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I Social Saunterings i
EH The death of the Baron Speck von Sternberg,
I! who passed away at Heldleberg early in the week,
BE marked the end of the international romande
flf which began on a trans-Atlantic liner when Lil-
IH lian May Langham met the Baron after one of-
M the European tours arranged by her ambitious
The marriage of pretty Lilly Langham and the
former ambassador was the subject of a great
deal of comment on both sides of the water, and
that it was a love match, notwithstanding the
fact that it was between an American girl and
a titled foreigner, and in spite of the rumor that
Mrs. Langham had been on the alert to capture a
title or a series of titles for her charming daugh
ters, was more cause for surprise and added con
siderably to the interest in the event.
Baron Speck von Sternberg was appointed am
bassador to the United States at the time when
H the Monroe Doctrine was being variously inter-
H preted, and when, too, the relations between this
H country and Germany were so strained that his
H position was a most difficult one.
H 'As the wife of tho ambassador, the position of
B the American girl was also a very trying one,
fit calling for no little tact in many situations where
Bi it required great delicacy, for there wore social
fl i and diplomatic problems which she was obliged to
II decide quickly, and as she was American born
B and bred, and had adopted another country at a
mk time when that country was almost hostile, her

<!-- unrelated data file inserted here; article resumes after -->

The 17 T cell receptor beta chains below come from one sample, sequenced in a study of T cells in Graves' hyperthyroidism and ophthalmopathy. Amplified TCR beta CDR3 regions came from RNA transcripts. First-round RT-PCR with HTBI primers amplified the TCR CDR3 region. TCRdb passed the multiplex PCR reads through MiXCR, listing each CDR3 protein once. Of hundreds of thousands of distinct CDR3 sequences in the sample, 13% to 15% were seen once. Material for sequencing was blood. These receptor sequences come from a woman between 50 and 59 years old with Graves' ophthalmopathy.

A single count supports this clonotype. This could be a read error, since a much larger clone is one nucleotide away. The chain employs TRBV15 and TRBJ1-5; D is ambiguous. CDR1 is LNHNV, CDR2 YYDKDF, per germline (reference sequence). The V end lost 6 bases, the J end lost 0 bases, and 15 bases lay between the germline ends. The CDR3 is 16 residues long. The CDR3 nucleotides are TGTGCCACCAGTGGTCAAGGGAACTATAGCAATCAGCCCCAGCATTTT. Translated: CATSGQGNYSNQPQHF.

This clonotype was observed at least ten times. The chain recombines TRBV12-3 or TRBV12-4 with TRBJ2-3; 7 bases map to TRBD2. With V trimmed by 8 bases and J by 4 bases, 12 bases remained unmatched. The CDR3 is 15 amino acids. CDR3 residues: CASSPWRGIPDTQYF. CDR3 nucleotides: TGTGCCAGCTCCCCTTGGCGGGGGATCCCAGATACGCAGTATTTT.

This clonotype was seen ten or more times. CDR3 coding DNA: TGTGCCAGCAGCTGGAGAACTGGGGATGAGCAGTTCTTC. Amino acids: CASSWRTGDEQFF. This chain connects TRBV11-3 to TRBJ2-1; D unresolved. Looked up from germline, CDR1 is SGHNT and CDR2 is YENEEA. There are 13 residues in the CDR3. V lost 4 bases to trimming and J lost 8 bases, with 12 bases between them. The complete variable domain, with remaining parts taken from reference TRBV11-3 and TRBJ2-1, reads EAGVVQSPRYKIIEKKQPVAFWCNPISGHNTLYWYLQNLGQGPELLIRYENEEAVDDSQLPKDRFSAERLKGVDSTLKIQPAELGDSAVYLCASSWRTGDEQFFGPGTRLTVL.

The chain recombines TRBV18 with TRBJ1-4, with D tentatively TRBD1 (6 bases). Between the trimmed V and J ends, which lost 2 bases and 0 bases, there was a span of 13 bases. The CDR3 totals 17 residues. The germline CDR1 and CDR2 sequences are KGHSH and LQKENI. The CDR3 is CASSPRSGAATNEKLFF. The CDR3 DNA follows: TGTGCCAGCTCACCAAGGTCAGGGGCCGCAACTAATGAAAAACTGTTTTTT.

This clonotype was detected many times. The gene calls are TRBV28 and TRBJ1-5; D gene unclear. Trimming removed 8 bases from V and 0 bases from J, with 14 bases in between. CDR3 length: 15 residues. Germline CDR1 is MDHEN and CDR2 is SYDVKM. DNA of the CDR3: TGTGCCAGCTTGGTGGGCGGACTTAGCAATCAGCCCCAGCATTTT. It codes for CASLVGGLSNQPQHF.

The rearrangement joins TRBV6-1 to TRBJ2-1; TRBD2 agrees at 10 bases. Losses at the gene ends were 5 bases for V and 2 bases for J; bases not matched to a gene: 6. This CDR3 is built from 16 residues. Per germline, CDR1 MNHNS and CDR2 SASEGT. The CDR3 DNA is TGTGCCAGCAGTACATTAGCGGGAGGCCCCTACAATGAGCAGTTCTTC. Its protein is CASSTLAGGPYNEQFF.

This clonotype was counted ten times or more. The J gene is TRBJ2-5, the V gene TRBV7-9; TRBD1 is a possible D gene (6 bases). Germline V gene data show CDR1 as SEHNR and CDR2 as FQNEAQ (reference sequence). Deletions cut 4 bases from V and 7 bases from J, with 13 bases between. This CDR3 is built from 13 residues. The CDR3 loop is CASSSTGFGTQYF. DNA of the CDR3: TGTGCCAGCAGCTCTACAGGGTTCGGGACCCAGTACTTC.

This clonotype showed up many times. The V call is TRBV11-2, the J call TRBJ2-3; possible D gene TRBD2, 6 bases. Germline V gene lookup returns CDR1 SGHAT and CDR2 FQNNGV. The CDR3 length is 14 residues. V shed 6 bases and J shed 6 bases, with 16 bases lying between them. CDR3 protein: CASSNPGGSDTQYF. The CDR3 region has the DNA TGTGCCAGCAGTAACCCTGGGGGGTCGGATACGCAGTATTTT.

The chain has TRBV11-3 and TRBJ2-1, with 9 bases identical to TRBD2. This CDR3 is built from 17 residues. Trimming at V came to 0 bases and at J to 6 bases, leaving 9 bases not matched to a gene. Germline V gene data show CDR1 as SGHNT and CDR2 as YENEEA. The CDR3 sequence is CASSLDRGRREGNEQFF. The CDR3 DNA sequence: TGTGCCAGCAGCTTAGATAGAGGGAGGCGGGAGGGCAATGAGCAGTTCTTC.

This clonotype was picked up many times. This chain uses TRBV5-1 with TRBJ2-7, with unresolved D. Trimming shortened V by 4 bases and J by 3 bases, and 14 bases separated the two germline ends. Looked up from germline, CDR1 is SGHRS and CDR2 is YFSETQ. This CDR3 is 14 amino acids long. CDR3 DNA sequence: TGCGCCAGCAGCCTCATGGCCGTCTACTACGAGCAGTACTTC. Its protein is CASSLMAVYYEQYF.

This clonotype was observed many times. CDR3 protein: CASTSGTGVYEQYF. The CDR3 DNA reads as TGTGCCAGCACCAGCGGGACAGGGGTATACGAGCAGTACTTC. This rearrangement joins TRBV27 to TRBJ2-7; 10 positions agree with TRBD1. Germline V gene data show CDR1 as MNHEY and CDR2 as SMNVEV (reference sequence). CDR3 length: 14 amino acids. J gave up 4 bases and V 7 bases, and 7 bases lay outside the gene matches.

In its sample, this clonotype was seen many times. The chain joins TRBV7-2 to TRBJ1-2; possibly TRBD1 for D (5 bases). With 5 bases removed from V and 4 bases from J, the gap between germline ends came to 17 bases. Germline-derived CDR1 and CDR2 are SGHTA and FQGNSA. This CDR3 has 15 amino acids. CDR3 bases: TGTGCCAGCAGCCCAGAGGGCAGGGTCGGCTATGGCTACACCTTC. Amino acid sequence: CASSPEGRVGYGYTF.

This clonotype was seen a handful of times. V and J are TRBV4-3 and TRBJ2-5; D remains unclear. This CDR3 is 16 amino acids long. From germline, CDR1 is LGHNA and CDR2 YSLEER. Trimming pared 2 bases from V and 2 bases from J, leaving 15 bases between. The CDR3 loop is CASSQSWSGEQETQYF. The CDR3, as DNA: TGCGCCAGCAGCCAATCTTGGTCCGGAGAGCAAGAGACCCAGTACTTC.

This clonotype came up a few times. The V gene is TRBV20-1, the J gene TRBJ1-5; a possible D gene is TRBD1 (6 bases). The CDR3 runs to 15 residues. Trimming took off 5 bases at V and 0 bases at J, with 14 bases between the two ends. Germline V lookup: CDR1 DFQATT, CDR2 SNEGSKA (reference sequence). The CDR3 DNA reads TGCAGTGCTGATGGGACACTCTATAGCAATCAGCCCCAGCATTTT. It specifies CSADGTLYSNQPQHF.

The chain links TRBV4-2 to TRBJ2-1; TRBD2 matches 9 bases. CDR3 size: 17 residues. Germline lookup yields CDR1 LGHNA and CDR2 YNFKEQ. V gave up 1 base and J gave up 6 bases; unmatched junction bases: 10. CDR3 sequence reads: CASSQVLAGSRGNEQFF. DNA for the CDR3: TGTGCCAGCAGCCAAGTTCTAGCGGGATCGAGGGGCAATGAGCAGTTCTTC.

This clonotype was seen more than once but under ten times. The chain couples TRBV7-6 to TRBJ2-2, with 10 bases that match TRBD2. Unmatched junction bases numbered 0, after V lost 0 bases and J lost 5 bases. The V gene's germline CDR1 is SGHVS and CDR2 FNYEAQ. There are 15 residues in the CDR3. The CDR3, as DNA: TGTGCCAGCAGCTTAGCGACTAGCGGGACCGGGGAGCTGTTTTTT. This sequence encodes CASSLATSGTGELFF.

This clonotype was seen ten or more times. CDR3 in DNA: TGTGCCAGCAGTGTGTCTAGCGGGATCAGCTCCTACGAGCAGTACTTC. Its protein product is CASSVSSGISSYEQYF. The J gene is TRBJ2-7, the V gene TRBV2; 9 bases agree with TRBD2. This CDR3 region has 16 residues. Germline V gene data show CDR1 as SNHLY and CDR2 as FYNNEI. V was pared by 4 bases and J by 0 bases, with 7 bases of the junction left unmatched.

H triumph was all the more remarkable.
H O O w
H When she sailed for Germany last spring,
J H after the Washington season, her position in the
fl capital was an enviable one. In fact, her person-
jflj ality had gained for her a place second to none in
Im-'. H the social and diplomatic scale, and there was no
H w discounting her right to a place in tho leadership
1 I ' attained by only a few other ladies in the ultra-
I exclusive set there.
I It has been rather amusing the past few days
I; to note in different papers that tho Baroness was
;; a reigning belle in Louisville, "where she had
: spent her early years"; that she was one of the
3 beauties of Cheyenne, Wyoming, "where she had
K spent the greater part of her early life"; that she
'" B I was remembered by hundreds of friends in Den-
I ver, who had "been intimately associated with
; her during all the years she lived in that city,
BBf before her romantic marriage"; and one Galifor-
fr IB nia paper refers to her as tho "girl who wa3 for-
fr flfl merly the beautiful Miss Langham of California."
f, Bfl .J5
Ml Tne fQC ue matter is that the greater part
BSI ier sirlhood was spent -with her parents and
flU her two pretty sisters right hero in Salt Lake.
r flfl .
They lived for years in the old Continental
Hotel, which was then the leading hostlery of the
city, and which is now a tumbling shack on the
corner of West Temple and First South streets.
Her father, Charley Langham, will be remem
bered by the majority of the old-timers here. lie
was one of the best known clothing salesmen,
making his headquarters in this city, who later
worked his life out in an heroic attempt to gain
enough money to keep the wife and the beautiful
daughters in the style th ught necessary by the
ambitious Mrs. Langham.
Langham died a short time before the experi
ment of Mrs. Langham proved successful an ex
periment which, considering the beauty and the
brains and accomplishments of the girls, particu
larly the eldest one, might have been just as easy
.without the sacrifices made by Charley Langham.
and what was really an estrangement from his
family in his declining years.
j& & &
The Ned Ferrys came down from "Ferryland"